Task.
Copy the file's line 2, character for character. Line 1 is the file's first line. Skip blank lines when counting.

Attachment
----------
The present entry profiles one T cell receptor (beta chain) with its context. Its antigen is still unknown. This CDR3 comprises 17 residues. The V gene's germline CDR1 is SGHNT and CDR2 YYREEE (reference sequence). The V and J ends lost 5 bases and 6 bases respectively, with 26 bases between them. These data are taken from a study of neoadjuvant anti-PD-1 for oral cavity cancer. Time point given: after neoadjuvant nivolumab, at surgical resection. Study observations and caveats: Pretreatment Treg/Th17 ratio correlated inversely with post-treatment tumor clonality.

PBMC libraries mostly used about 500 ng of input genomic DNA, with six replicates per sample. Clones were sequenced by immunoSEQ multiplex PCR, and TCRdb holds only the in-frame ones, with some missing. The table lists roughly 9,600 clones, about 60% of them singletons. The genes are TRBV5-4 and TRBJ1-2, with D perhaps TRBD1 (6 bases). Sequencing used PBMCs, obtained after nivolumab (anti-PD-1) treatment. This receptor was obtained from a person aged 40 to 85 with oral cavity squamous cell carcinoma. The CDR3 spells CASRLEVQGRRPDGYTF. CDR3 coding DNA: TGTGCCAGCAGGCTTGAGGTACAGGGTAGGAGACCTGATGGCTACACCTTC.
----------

PBMC libraries mostly used about 500 ng of input genomic DNA, with six replicates per sample. Clones were sequenced by immunoSEQ multiplex PCR, and TCRdb holds only the in-frame ones, with some missing. The table lists roughly 9,600 clones, about 60% of them singletons. The genes are TRBV5-4 and TRBJ1-2, with D perhaps TRBD1 (6 bases). Sequencing used PBMCs, obtained after nivolumab (anti-PD-1) treatment. This receptor was obtained from a person aged 40 to 85 with oral cavity squamous cell carcinoma. The CDR3 spells CASRLEVQGRRPDGYTF. CDR3 coding DNA: TGTGCCAGCAGGCTTGAGGTACAGGGTAGGAGACCTGATGGCTACACCTTC.